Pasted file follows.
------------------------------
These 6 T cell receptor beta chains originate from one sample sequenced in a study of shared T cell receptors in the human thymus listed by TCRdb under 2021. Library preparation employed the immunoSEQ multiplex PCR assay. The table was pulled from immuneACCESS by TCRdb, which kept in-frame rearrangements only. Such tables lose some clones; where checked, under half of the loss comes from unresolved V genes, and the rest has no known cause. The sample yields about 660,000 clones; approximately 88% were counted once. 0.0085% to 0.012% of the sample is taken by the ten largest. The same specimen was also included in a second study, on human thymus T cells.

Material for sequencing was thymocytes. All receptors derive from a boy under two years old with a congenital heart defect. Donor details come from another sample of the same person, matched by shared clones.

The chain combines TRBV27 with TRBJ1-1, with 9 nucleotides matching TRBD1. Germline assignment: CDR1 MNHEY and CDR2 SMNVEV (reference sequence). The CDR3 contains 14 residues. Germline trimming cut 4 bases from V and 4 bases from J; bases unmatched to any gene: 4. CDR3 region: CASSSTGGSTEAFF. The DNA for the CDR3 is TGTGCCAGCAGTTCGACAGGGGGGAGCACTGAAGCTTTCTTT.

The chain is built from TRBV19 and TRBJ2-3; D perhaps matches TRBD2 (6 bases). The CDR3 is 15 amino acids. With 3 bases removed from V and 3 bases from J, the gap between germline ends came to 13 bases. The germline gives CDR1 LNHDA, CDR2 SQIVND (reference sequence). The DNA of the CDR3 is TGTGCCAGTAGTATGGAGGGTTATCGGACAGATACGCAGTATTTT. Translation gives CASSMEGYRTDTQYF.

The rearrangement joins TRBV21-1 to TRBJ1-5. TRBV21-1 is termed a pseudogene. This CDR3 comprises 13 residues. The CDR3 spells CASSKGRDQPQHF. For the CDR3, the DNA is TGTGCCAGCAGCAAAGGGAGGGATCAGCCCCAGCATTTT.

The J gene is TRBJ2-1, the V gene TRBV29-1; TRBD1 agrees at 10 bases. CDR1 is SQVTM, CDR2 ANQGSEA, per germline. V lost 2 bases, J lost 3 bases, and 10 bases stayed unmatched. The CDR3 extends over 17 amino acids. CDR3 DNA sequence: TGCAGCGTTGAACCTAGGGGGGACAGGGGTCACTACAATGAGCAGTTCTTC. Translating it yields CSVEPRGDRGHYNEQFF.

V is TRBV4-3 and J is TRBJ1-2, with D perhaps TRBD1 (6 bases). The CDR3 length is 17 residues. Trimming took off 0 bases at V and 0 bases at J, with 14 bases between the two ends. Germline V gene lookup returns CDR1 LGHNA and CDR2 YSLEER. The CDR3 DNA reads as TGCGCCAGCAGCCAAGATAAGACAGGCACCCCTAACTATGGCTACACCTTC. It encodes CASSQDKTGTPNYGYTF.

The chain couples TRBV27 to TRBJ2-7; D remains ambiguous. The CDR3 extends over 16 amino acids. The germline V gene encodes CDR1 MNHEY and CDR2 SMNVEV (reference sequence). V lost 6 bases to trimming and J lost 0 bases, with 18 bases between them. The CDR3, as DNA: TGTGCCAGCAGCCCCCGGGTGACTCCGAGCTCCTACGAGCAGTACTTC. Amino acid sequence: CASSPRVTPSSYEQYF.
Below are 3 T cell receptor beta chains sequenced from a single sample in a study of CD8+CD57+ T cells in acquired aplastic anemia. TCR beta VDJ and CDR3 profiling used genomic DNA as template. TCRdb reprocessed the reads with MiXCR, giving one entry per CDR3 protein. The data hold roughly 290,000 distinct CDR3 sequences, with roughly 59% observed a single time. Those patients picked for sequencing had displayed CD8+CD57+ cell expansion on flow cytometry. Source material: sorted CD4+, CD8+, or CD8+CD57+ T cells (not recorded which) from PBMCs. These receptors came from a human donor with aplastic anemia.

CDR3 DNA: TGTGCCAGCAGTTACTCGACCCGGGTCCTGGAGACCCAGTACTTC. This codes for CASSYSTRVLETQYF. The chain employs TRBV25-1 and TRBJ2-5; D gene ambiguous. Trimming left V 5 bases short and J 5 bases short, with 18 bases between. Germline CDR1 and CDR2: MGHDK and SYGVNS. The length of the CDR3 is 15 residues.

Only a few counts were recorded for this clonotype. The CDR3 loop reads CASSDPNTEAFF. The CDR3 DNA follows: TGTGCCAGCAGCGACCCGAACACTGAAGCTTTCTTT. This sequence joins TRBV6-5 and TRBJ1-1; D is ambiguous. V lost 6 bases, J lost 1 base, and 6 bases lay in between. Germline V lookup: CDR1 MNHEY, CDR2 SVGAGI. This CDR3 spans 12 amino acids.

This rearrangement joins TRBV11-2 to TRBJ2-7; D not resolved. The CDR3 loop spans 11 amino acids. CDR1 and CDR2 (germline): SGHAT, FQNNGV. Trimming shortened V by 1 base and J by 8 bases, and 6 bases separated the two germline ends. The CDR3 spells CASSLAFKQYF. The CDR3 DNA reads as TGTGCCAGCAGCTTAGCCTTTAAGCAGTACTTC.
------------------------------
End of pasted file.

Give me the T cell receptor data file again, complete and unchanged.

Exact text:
These 6 T cell receptor beta chains originate from one sample sequenced in a study of shared T cell receptors in the human thymus listed by TCRdb under 2021. Library preparation employed the immunoSEQ multiplex PCR assay. The table was pulled from immuneACCESS by TCRdb, which kept in-frame rearrangements only. Such tables lose some clones; where checked, under half of the loss comes from unresolved V genes, and the rest has no known cause. The sample yields about 660,000 clones; approximately 88% were counted once. 0.0085% to 0.012% of the sample is taken by the ten largest. The same specimen was also included in a second study, on human thymus T cells.

Material for sequencing was thymocytes. All receptors derive from a boy under two years old with a congenital heart defect. Donor details come from another sample of the same person, matched by shared clones.

The chain combines TRBV27 with TRBJ1-1, with 9 nucleotides matching TRBD1. Germline assignment: CDR1 MNHEY and CDR2 SMNVEV (reference sequence). The CDR3 contains 14 residues. Germline trimming cut 4 bases from V and 4 bases from J; bases unmatched to any gene: 4. CDR3 region: CASSSTGGSTEAFF. The DNA for the CDR3 is TGTGCCAGCAGTTCGACAGGGGGGAGCACTGAAGCTTTCTTT.

The chain is built from TRBV19 and TRBJ2-3; D perhaps matches TRBD2 (6 bases). The CDR3 is 15 amino acids. With 3 bases removed from V and 3 bases from J, the gap between germline ends came to 13 bases. The germline gives CDR1 LNHDA, CDR2 SQIVND (reference sequence). The DNA of the CDR3 is TGTGCCAGTAGTATGGAGGGTTATCGGACAGATACGCAGTATTTT. Translation gives CASSMEGYRTDTQYF.

The rearrangement joins TRBV21-1 to TRBJ1-5. TRBV21-1 is termed a pseudogene. This CDR3 comprises 13 residues. The CDR3 spells CASSKGRDQPQHF. For the CDR3, the DNA is TGTGCCAGCAGCAAAGGGAGGGATCAGCCCCAGCATTTT.

The J gene is TRBJ2-1, the V gene TRBV29-1; TRBD1 agrees at 10 bases. CDR1 is SQVTM, CDR2 ANQGSEA, per germline. V lost 2 bases, J lost 3 bases, and 10 bases stayed unmatched. The CDR3 extends over 17 amino acids. CDR3 DNA sequence: TGCAGCGTTGAACCTAGGGGGGACAGGGGTCACTACAATGAGCAGTTCTTC. Translating it yields CSVEPRGDRGHYNEQFF.

V is TRBV4-3 and J is TRBJ1-2, with D perhaps TRBD1 (6 bases). The CDR3 length is 17 residues. Trimming took off 0 bases at V and 0 bases at J, with 14 bases between the two ends. Germline V gene lookup returns CDR1 LGHNA and CDR2 YSLEER. The CDR3 DNA reads as TGCGCCAGCAGCCAAGATAAGACAGGCACCCCTAACTATGGCTACACCTTC. It encodes CASSQDKTGTPNYGYTF.

The chain couples TRBV27 to TRBJ2-7; D remains ambiguous. The CDR3 extends over 16 amino acids. The germline V gene encodes CDR1 MNHEY and CDR2 SMNVEV (reference sequence). V lost 6 bases to trimming and J lost 0 bases, with 18 bases between them. The CDR3, as DNA: TGTGCCAGCAGCCCCCGGGTGACTCCGAGCTCCTACGAGCAGTACTTC. Amino acid sequence: CASSPRVTPSSYEQYF.
Below are 3 T cell receptor beta chains sequenced from a single sample in a study of CD8+CD57+ T cells in acquired aplastic anemia. TCR beta VDJ and CDR3 profiling used genomic DNA as template. TCRdb reprocessed the reads with MiXCR, giving one entry per CDR3 protein. The data hold roughly 290,000 distinct CDR3 sequences, with roughly 59% observed a single time. Those patients picked for sequencing had displayed CD8+CD57+ cell expansion on flow cytometry. Source material: sorted CD4+, CD8+, or CD8+CD57+ T cells (not recorded which) from PBMCs. These receptors came from a human donor with aplastic anemia.

CDR3 DNA: TGTGCCAGCAGTTACTCGACCCGGGTCCTGGAGACCCAGTACTTC. This codes for CASSYSTRVLETQYF. The chain employs TRBV25-1 and TRBJ2-5; D gene ambiguous. Trimming left V 5 bases short and J 5 bases short, with 18 bases between. Germline CDR1 and CDR2: MGHDK and SYGVNS. The length of the CDR3 is 15 residues.

Only a few counts were recorded for this clonotype. The CDR3 loop reads CASSDPNTEAFF. The CDR3 DNA follows: TGTGCCAGCAGCGACCCGAACACTGAAGCTTTCTTT. This sequence joins TRBV6-5 and TRBJ1-1; D is ambiguous. V lost 6 bases, J lost 1 base, and 6 bases lay in between. Germline V lookup: CDR1 MNHEY, CDR2 SVGAGI. This CDR3 spans 12 amino acids.

This rearrangement joins TRBV11-2 to TRBJ2-7; D not resolved. The CDR3 loop spans 11 amino acids. CDR1 and CDR2 (germline): SGHAT, FQNNGV. Trimming shortened V by 1 base and J by 8 bases, and 6 bases separated the two germline ends. The CDR3 spells CASSLAFKQYF. The CDR3 DNA reads as TGTGCCAGCAGCTTAGCCTTTAAGCAGTACTTC.